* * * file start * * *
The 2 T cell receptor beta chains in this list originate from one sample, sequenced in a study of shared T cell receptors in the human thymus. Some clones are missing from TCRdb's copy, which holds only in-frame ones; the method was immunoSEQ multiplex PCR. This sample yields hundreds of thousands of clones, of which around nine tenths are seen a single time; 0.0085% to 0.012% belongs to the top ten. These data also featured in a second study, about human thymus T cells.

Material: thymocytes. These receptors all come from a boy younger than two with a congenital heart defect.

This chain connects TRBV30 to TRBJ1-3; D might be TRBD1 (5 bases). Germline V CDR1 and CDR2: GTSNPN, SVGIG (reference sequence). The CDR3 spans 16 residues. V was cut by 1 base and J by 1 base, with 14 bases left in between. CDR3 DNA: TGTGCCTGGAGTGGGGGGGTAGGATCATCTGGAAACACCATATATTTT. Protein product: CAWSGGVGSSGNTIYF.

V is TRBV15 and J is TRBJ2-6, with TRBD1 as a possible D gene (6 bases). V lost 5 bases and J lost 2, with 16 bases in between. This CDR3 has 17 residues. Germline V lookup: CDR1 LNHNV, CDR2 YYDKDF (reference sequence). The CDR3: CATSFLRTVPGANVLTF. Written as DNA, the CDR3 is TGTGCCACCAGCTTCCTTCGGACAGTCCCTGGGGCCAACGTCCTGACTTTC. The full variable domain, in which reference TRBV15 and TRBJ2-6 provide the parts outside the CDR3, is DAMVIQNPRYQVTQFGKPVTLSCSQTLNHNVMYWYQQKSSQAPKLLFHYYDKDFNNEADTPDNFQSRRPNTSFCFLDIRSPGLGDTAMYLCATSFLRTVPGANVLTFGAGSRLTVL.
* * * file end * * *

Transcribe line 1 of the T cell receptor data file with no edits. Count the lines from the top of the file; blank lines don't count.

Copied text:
The 2 T cell receptor beta chains in this list originate from one sample, sequenced in a study of shared T cell receptors in the human thymus. Some clones are missing from TCRdb's copy, which holds only in-frame ones; the method was immunoSEQ multiplex PCR. This sample yields hundreds of thousands of clones, of which around nine tenths are seen a single time; 0.0085% to 0.012% belongs to the top ten. These data also featured in a second study, about human thymus T cells.